Moved with Compassion

CompassionThere is a lot of talk in my country about compassion, particularly in relation to nursing – and why people today are seeing a lack of compassion in the profession.

But what does compassion really mean? The literal meaning is “to suffer alongside.” Most Bible translations use the English word compassion to translate several different words in the Bible – none of which has so simple a meaning.

We see Jesus expanding this meaning in Matthew 20:29-43:

As they were leaving Jericho, a large crowd followed him. And two blind men sitting by the road, hearing that Jesus was passing by, cried out, “Lord, have mercy on us, Son of David!” The crowd sternly told them to be quiet, but they cried out all the more, “Lord, Son of David, have mercy on us!” And Jesus stopped and called them, and said, “What do you want me to do for you?” They said to him, “Lord, we want our eyes to be opened.” Moved with compassion, Jesus touched their eyes; and immediately they regained their sight and followed him.

In this passage, “moved with compassion” is translated from the Greek word splagchnizomai, literally meaning “to be moved in one’s innards” – either the bowels or the organs of the rib-cage. It is an expression of the most visceral, physical response to the needs and suffering of others. When Jesus hears the plea of the blind men to have their sight restored, he is moved to his guts.

But while we see Jesus profoundly moved, he does not stop with his feelings. He acts decisively and firmly to address the need that he sees and he heals both blind men immediately.

In the Bible, compassion is a verb, not a noun. Like love, it only means something if it leads to decisive action.

In nursing, we are often told to keep a professional distance, not to get involved. But to be truly compassionate, we need to be open to the pain, suffering and needs of our patients, at any level, and be willing and able to be truly moved. Responding decisively may mean sorting out displaced pillows to make someone comfortable, or providing appropriate analgesia on schedule, or simply being present with a person in the most profound and inexpressible distress.

If we cannot be moved and spurred to action by our patients’ needs, how can we be truly compassionate?

–Steve Fouch
NCFI Board Member & Europe Regional Chair
Nurses Christian Fellowship International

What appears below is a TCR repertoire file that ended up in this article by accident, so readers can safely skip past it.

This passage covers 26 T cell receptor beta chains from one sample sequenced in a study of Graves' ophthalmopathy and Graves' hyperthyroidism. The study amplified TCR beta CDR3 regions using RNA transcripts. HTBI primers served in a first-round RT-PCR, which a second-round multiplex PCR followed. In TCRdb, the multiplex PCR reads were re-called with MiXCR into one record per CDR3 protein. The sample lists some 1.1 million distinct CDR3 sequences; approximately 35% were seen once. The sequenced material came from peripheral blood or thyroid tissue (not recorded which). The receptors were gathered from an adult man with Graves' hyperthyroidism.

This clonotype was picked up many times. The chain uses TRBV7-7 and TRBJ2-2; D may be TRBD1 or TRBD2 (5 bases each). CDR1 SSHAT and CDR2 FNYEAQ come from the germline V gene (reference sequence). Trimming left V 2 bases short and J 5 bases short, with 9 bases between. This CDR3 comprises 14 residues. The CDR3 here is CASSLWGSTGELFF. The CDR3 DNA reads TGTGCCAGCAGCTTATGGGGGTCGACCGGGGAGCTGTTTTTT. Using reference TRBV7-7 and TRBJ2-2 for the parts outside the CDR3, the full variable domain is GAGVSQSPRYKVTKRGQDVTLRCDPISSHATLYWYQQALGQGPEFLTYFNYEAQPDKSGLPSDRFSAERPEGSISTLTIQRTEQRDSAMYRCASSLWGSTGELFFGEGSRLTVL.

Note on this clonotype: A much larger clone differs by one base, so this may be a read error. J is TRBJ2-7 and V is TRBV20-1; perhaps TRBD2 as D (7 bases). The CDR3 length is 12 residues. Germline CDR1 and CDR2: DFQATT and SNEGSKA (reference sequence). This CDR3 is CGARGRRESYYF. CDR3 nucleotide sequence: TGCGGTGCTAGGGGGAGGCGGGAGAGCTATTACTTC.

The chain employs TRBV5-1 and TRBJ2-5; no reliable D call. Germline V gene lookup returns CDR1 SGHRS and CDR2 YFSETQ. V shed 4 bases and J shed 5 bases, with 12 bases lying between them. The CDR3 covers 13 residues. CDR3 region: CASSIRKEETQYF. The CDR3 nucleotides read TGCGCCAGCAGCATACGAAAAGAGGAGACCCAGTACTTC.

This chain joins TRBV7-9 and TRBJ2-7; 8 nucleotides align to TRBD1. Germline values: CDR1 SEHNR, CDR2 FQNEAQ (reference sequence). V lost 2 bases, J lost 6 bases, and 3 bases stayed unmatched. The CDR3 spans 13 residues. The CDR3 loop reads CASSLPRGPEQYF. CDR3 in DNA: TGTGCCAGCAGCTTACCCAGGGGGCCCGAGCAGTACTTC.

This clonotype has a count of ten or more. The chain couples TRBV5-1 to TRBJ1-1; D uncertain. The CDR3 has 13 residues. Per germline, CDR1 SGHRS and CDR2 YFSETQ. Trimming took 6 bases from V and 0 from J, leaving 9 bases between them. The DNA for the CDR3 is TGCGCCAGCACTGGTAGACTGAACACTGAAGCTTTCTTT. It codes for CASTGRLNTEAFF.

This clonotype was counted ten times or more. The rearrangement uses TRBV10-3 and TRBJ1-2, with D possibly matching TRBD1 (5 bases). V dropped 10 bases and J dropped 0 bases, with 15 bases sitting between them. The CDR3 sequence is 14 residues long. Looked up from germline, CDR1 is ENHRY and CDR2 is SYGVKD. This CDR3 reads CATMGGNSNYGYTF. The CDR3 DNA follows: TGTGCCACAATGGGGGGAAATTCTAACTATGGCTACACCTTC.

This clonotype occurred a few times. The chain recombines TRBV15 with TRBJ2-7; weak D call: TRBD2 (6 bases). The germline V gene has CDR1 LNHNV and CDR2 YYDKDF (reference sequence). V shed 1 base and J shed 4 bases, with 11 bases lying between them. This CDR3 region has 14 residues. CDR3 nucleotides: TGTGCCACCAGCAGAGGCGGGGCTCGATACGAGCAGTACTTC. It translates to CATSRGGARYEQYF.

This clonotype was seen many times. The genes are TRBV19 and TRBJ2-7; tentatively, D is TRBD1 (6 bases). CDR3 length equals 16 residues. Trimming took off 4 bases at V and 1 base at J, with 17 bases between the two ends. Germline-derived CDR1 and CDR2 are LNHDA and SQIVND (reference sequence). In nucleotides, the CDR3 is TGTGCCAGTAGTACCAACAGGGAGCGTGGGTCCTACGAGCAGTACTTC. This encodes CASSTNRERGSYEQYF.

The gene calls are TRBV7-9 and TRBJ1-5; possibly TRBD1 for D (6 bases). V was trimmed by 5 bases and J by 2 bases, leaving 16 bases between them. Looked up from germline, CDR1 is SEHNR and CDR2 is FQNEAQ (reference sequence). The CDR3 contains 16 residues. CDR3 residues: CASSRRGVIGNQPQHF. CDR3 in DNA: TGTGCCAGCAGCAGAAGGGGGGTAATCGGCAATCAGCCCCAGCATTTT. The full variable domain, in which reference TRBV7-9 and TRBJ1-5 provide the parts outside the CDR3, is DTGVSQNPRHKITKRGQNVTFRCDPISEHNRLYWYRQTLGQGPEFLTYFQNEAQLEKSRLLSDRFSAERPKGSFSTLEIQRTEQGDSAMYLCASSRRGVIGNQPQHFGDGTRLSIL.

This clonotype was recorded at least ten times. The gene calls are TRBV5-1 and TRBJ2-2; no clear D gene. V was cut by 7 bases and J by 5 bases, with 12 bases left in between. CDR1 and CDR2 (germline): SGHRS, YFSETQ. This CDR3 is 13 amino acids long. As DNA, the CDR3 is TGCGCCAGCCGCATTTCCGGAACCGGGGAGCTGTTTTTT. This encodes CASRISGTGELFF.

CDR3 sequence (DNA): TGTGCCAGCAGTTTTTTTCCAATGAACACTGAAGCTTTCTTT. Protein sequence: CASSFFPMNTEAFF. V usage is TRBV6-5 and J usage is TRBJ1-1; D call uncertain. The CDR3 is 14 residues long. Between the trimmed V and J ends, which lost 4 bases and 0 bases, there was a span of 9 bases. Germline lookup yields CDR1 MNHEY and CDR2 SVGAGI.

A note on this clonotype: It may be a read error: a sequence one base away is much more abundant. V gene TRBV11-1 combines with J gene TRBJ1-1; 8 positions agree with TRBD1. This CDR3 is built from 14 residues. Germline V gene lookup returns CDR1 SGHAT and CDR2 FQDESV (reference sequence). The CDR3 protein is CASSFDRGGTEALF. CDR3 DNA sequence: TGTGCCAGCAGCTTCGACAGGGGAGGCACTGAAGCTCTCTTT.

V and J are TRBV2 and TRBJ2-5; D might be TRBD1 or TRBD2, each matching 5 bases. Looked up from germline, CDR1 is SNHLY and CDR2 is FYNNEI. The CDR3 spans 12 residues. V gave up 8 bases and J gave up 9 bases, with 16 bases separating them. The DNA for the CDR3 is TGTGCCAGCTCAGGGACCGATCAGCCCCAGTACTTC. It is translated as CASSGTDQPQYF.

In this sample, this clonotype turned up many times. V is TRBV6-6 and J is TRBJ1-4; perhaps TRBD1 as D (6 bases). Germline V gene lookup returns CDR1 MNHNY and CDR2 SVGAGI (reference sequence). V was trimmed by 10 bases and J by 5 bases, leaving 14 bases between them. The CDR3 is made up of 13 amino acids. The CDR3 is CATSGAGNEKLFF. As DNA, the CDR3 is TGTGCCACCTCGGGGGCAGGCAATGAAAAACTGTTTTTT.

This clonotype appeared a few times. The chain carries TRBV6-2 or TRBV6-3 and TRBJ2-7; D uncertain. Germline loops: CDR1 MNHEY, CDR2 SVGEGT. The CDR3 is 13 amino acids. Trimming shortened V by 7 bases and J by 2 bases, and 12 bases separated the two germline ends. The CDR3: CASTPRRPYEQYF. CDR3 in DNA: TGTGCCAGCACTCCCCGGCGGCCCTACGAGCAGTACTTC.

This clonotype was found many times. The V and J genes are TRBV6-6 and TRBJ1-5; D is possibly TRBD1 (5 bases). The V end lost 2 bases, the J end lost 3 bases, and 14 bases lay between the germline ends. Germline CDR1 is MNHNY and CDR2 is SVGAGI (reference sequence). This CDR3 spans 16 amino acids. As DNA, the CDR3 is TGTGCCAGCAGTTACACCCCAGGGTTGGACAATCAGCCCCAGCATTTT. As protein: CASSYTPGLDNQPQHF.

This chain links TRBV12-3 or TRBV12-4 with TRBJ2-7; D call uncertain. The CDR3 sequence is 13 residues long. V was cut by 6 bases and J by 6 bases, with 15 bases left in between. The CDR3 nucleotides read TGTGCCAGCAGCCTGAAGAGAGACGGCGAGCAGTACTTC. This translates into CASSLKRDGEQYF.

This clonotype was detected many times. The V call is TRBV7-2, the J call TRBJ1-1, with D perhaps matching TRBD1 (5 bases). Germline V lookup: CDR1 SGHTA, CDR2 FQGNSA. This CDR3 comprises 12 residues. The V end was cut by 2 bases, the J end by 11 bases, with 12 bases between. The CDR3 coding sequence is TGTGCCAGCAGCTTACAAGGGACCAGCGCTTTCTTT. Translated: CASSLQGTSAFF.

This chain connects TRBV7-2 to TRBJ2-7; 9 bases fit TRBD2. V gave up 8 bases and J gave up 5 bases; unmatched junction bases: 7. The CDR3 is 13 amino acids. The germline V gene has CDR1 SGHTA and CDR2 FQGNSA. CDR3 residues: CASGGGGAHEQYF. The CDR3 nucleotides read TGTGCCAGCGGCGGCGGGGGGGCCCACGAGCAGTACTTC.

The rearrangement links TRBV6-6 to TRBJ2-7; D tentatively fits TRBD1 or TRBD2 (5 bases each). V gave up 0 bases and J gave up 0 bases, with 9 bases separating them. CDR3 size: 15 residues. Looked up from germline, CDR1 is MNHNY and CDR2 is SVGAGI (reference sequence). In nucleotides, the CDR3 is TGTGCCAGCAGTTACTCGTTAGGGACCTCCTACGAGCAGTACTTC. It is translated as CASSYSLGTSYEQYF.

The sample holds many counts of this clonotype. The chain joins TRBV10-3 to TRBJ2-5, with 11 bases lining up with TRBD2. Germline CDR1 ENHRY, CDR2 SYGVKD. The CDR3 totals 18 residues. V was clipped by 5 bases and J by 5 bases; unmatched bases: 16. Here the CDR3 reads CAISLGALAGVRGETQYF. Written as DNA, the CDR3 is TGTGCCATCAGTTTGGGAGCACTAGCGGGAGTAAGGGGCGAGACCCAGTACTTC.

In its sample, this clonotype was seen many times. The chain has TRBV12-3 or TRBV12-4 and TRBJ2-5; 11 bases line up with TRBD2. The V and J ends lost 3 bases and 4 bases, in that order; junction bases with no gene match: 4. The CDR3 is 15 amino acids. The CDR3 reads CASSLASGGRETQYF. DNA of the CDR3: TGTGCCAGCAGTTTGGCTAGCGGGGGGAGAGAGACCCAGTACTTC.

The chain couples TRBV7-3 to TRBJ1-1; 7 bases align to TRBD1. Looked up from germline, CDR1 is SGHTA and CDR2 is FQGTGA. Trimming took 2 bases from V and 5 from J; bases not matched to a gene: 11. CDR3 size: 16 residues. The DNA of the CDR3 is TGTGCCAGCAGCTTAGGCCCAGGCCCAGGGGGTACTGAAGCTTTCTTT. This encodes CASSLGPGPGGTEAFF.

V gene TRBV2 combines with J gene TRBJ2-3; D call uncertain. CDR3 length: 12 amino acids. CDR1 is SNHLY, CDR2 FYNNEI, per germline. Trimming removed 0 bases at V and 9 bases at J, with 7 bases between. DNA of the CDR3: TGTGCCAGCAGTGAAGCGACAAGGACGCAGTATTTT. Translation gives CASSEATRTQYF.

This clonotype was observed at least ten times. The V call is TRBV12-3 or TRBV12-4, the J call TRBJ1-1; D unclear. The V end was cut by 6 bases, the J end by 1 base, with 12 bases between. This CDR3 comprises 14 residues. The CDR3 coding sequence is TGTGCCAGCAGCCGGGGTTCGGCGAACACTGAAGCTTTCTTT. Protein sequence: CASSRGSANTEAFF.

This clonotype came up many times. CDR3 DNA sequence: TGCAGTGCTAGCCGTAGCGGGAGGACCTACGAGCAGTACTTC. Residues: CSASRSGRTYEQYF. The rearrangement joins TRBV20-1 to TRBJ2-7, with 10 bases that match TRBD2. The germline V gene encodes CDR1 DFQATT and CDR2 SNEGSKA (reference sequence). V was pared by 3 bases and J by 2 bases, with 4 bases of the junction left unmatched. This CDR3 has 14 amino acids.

Nurses Christian Fellowship/USA partners with national NCF movements around the world through Nurses Christian Fellowship International (NCFI).

3 Responses to “Moved with Compassion”

  1. Andrelie Beauliere Says:

    Shauna,
    What a powerful statement you made. It is true that it tends to be discouraging and even bring frustration when others in our field do not see the need or necessity to show compassion to those suffering. It would definitely make life easier if we can have a common objective when it comes to taking care of those that need our help. As nurses, we are called to care for others and I pray everyday just like Jesus did when he took action by healing those blind men, that I may be filled with compassion and try my very best to have enough courage to show the same love to my patients regardless how difficult it may seem.

  2. Kellyann Curnayn Says:

    Virtue is not a virtue until tested. The current work environment is being inundated with non-value added tasks (for the patient). We need people to speak up at the Federal level. As hospitals strive to get their Medicare reimbursement they comply with standards that actually hinder the front line from hands on ‘care’ to the patient. The most devout nurse is left feeling victimized and guilty. We are considered professionals yet nurses work 13 hour days and still struggle to take a 30 minute uninterrupted lunch break.
    When no solution to the problems can be seen, people instinctively look to ease their own suffering. This reprieve often presents itself in the form of a promotion, once obtained the person must maintain their new position to avoid the harsh working conditions at the front line.

  3. shauna Says:

    I think I just realized the source of my frustration on the job. Not all staff always respond in this way–and some days, I don’t either. It is a daily struggle to meet the needs of our patients as a team when the team is not pulling in the same direction. As more changes occur in our health care system, I pray that God will give me direction to respond to these changes in love, and to be open to new ideas and ways to help.

Leave a Reply

Fill in your details below or click an icon to log in:

WordPress.com Logo

You are commenting using your WordPress.com account. Log Out / Change )

Twitter picture

You are commenting using your Twitter account. Log Out / Change )

Facebook photo

You are commenting using your Facebook account. Log Out / Change )

Google+ photo

You are commenting using your Google+ account. Log Out / Change )

Connecting to %s


%d bloggers like this: